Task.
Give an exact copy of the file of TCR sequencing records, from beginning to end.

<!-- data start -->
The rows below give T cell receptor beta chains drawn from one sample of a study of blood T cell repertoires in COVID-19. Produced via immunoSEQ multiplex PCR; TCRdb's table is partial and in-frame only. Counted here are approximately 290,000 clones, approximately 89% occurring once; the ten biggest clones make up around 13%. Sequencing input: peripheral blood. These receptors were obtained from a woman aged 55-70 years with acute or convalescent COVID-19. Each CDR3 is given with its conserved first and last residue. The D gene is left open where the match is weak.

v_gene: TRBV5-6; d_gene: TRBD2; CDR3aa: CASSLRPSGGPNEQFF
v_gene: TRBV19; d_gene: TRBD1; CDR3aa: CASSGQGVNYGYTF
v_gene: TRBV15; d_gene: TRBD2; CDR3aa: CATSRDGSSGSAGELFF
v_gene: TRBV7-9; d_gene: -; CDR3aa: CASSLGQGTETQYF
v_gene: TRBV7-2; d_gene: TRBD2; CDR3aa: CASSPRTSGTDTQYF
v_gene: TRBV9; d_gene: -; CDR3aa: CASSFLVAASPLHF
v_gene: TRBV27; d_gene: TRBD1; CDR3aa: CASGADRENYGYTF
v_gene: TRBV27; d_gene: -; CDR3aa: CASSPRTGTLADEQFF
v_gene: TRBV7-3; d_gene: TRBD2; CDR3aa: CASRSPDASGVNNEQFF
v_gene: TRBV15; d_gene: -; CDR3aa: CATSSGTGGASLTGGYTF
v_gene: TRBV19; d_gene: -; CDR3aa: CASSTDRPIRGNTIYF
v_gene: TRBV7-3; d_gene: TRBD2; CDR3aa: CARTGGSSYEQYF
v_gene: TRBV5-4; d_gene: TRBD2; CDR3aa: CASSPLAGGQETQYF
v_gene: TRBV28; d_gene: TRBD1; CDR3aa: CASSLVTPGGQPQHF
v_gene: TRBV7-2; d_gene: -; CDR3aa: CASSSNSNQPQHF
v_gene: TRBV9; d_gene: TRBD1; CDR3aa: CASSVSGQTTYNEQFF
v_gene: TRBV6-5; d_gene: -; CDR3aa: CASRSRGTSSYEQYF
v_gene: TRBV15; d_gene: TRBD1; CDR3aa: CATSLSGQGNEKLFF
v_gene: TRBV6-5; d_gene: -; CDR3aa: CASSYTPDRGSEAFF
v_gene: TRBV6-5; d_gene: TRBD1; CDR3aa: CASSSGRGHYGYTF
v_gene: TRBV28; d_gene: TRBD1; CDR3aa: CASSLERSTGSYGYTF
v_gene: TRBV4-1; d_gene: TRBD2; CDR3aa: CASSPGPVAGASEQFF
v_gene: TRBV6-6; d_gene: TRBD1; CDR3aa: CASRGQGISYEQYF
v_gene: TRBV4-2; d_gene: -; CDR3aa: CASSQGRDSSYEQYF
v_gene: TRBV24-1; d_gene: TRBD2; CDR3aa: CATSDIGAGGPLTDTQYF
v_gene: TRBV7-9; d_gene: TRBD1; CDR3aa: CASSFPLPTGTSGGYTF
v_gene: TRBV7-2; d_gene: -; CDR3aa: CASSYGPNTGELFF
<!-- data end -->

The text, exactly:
The rows below give T cell receptor beta chains drawn from one sample of a study of blood T cell repertoires in COVID-19. Produced via immunoSEQ multiplex PCR; TCRdb's table is partial and in-frame only. Counted here are approximately 290,000 clones, approximately 89% occurring once; the ten biggest clones make up around 13%. Sequencing input: peripheral blood. These receptors were obtained from a woman aged 55-70 years with acute or convalescent COVID-19. Each CDR3 is given with its conserved first and last residue. The D gene is left open where the match is weak.

v_gene: TRBV5-6; d_gene: TRBD2; CDR3aa: CASSLRPSGGPNEQFF
v_gene: TRBV19; d_gene: TRBD1; CDR3aa: CASSGQGVNYGYTF
v_gene: TRBV15; d_gene: TRBD2; CDR3aa: CATSRDGSSGSAGELFF
v_gene: TRBV7-9; d_gene: -; CDR3aa: CASSLGQGTETQYF
v_gene: TRBV7-2; d_gene: TRBD2; CDR3aa: CASSPRTSGTDTQYF
v_gene: TRBV9; d_gene: -; CDR3aa: CASSFLVAASPLHF
v_gene: TRBV27; d_gene: TRBD1; CDR3aa: CASGADRENYGYTF
v_gene: TRBV27; d_gene: -; CDR3aa: CASSPRTGTLADEQFF
v_gene: TRBV7-3; d_gene: TRBD2; CDR3aa: CASRSPDASGVNNEQFF
v_gene: TRBV15; d_gene: -; CDR3aa: CATSSGTGGASLTGGYTF
v_gene: TRBV19; d_gene: -; CDR3aa: CASSTDRPIRGNTIYF
v_gene: TRBV7-3; d_gene: TRBD2; CDR3aa: CARTGGSSYEQYF
v_gene: TRBV5-4; d_gene: TRBD2; CDR3aa: CASSPLAGGQETQYF
v_gene: TRBV28; d_gene: TRBD1; CDR3aa: CASSLVTPGGQPQHF
v_gene: TRBV7-2; d_gene: -; CDR3aa: CASSSNSNQPQHF
v_gene: TRBV9; d_gene: TRBD1; CDR3aa: CASSVSGQTTYNEQFF
v_gene: TRBV6-5; d_gene: -; CDR3aa: CASRSRGTSSYEQYF
v_gene: TRBV15; d_gene: TRBD1; CDR3aa: CATSLSGQGNEKLFF
v_gene: TRBV6-5; d_gene: -; CDR3aa: CASSYTPDRGSEAFF
v_gene: TRBV6-5; d_gene: TRBD1; CDR3aa: CASSSGRGHYGYTF
v_gene: TRBV28; d_gene: TRBD1; CDR3aa: CASSLERSTGSYGYTF
v_gene: TRBV4-1; d_gene: TRBD2; CDR3aa: CASSPGPVAGASEQFF
v_gene: TRBV6-6; d_gene: TRBD1; CDR3aa: CASRGQGISYEQYF
v_gene: TRBV4-2; d_gene: -; CDR3aa: CASSQGRDSSYEQYF
v_gene: TRBV24-1; d_gene: TRBD2; CDR3aa: CATSDIGAGGPLTDTQYF
v_gene: TRBV7-9; d_gene: TRBD1; CDR3aa: CASSFPLPTGTSGGYTF
v_gene: TRBV7-2; d_gene: -; CDR3aa: CASSYGPNTGELFF